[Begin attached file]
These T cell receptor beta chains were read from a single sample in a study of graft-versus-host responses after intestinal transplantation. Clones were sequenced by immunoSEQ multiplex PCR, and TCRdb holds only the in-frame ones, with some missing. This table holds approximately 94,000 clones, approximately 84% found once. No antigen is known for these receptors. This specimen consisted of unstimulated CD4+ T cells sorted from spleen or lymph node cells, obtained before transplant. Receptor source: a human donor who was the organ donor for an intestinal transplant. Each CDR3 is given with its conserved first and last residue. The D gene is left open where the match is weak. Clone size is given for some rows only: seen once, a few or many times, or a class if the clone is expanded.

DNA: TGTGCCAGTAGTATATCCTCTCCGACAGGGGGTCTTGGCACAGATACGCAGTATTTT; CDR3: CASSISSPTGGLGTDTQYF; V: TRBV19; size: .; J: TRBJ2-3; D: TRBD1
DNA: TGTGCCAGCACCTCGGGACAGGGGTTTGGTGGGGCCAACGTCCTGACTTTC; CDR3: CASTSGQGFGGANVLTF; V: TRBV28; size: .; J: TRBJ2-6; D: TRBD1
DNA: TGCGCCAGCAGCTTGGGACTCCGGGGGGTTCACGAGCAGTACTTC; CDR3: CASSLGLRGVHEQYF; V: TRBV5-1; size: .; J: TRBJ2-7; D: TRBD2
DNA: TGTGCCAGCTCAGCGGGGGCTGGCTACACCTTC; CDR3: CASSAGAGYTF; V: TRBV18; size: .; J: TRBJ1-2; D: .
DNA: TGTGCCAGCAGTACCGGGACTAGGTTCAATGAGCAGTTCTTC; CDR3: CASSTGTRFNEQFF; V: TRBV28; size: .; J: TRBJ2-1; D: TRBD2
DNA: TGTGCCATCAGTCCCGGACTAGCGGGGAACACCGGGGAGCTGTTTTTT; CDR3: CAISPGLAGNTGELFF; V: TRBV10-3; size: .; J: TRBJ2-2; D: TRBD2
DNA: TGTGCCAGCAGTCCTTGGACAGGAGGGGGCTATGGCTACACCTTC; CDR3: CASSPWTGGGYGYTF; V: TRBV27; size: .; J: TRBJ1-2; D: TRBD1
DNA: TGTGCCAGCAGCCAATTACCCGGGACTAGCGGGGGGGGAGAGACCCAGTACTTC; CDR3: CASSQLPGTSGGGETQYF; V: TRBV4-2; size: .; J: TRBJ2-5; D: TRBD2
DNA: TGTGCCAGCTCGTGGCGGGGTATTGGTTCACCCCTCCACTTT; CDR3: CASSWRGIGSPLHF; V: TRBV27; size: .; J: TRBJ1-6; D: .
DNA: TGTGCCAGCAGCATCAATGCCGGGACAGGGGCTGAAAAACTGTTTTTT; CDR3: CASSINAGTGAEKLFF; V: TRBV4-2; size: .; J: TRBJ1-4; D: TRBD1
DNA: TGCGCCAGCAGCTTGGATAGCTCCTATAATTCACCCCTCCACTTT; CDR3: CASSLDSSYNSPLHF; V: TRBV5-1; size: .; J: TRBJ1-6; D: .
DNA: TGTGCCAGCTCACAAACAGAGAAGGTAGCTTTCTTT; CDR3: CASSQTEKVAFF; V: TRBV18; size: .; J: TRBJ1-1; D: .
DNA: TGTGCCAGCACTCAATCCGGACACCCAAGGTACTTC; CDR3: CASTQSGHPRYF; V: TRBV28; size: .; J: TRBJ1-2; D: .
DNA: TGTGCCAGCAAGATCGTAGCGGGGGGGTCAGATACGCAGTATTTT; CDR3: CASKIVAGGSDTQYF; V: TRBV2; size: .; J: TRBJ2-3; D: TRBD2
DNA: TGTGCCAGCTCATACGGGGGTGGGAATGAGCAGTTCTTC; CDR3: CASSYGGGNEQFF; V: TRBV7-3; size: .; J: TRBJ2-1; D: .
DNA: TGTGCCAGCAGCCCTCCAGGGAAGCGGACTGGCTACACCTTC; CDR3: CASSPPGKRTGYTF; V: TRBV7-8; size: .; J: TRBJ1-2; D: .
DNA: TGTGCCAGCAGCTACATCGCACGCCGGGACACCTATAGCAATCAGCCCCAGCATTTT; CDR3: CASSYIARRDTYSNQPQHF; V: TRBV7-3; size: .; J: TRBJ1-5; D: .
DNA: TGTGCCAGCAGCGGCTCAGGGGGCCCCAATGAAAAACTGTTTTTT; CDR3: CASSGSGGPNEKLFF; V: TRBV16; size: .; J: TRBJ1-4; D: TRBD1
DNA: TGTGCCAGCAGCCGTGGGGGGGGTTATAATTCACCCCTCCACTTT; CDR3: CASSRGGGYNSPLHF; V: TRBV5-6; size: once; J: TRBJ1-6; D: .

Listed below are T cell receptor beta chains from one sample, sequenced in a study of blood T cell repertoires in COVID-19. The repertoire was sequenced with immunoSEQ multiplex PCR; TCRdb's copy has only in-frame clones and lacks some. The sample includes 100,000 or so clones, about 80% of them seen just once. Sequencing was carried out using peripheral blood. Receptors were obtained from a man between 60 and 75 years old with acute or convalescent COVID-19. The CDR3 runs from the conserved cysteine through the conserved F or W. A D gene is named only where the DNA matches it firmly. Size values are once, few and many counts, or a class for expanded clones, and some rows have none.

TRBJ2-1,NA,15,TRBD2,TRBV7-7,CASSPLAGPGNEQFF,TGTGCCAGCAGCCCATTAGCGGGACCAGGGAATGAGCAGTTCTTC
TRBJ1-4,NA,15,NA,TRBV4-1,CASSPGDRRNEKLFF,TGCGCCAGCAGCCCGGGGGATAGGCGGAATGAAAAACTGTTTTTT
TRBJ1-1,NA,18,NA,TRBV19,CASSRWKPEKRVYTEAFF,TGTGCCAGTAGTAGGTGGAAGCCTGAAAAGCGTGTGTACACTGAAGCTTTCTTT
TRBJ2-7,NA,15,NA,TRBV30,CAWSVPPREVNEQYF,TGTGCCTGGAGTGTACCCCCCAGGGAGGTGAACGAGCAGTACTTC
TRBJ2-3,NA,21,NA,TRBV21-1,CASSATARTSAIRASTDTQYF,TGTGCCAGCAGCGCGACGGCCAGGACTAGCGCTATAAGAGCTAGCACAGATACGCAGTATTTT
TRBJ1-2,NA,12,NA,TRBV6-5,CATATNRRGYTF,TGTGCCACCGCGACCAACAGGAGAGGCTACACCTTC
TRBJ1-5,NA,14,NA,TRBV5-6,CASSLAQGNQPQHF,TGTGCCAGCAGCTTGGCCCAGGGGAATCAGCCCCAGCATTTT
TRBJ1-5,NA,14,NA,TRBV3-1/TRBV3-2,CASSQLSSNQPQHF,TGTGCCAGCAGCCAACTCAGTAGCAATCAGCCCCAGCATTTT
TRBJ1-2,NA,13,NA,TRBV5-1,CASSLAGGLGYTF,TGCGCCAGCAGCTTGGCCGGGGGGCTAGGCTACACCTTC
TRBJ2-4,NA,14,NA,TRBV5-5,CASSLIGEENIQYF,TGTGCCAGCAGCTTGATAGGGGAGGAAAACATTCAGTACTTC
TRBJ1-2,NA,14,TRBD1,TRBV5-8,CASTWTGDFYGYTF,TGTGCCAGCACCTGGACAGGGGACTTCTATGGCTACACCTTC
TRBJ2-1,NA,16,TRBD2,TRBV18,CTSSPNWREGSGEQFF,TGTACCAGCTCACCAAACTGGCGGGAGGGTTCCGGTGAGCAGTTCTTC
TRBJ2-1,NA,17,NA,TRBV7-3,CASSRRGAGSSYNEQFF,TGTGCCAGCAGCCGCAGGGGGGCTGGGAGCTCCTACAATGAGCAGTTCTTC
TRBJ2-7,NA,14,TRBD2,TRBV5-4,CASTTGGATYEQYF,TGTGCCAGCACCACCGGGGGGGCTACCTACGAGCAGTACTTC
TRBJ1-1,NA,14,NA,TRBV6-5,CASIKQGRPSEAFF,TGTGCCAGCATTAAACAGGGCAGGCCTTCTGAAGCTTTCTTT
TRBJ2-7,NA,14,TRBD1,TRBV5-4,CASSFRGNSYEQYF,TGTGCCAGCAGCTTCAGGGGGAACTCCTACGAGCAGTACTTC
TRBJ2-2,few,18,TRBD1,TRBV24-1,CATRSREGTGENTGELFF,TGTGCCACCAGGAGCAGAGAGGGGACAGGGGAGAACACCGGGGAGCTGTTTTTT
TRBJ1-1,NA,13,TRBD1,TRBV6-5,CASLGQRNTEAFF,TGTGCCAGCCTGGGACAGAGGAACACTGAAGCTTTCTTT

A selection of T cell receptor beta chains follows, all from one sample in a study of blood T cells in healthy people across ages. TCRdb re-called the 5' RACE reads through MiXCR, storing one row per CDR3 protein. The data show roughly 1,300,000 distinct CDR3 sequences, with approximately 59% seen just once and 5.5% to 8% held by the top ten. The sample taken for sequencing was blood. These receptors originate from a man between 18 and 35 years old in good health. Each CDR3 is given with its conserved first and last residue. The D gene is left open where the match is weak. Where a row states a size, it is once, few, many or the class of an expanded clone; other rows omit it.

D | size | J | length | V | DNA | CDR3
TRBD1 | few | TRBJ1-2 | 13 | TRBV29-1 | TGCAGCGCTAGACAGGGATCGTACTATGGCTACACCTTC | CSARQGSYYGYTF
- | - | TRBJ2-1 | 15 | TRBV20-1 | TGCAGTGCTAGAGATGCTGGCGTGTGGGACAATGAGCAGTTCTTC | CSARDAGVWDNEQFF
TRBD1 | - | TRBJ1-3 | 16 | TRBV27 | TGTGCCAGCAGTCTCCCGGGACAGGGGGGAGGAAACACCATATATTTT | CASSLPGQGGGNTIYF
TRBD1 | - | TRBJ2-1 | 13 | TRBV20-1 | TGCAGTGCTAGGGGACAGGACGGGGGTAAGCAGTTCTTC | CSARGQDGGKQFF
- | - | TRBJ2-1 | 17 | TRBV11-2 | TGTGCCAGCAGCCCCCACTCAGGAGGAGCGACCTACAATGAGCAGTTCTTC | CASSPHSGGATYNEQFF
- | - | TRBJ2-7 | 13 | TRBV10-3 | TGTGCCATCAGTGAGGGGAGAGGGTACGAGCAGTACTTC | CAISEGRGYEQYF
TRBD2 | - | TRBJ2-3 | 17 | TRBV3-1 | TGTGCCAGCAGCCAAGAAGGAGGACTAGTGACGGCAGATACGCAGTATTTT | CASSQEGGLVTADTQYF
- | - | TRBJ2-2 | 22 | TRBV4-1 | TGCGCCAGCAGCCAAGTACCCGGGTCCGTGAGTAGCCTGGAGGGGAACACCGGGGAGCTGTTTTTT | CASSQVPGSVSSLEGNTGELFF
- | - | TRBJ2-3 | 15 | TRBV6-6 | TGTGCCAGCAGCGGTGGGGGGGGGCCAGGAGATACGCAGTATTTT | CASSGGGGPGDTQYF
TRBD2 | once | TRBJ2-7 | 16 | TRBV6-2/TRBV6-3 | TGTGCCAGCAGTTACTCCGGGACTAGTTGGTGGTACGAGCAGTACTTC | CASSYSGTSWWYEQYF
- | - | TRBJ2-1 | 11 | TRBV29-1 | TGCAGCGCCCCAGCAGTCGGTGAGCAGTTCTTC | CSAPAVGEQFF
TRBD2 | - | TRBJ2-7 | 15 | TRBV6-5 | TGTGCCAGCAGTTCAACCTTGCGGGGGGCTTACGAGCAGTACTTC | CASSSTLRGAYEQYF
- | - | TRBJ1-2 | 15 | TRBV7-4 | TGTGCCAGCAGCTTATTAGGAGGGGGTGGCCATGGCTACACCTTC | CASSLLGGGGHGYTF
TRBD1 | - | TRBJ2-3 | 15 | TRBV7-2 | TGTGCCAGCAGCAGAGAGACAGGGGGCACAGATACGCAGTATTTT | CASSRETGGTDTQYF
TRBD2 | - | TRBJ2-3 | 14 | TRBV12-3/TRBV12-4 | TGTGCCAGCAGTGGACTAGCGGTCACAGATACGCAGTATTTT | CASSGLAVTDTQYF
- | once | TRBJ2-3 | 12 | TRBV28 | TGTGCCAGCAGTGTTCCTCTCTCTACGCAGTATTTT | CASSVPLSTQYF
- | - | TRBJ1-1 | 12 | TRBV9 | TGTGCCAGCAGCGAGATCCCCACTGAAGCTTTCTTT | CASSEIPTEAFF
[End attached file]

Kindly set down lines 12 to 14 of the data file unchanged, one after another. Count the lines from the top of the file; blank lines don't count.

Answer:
DNA: TGCGCCAGCAGCTTGGATAGCTCCTATAATTCACCCCTCCACTTT; CDR3: CASSLDSSYNSPLHF; V: TRBV5-1; size: .; J: TRBJ1-6; D: .
DNA: TGTGCCAGCTCACAAACAGAGAAGGTAGCTTTCTTT; CDR3: CASSQTEKVAFF; V: TRBV18; size: .; J: TRBJ1-1; D: .
DNA: TGTGCCAGCACTCAATCCGGACACCCAAGGTACTTC; CDR3: CASTQSGHPRYF; V: TRBV28; size: .; J: TRBJ1-2; D: .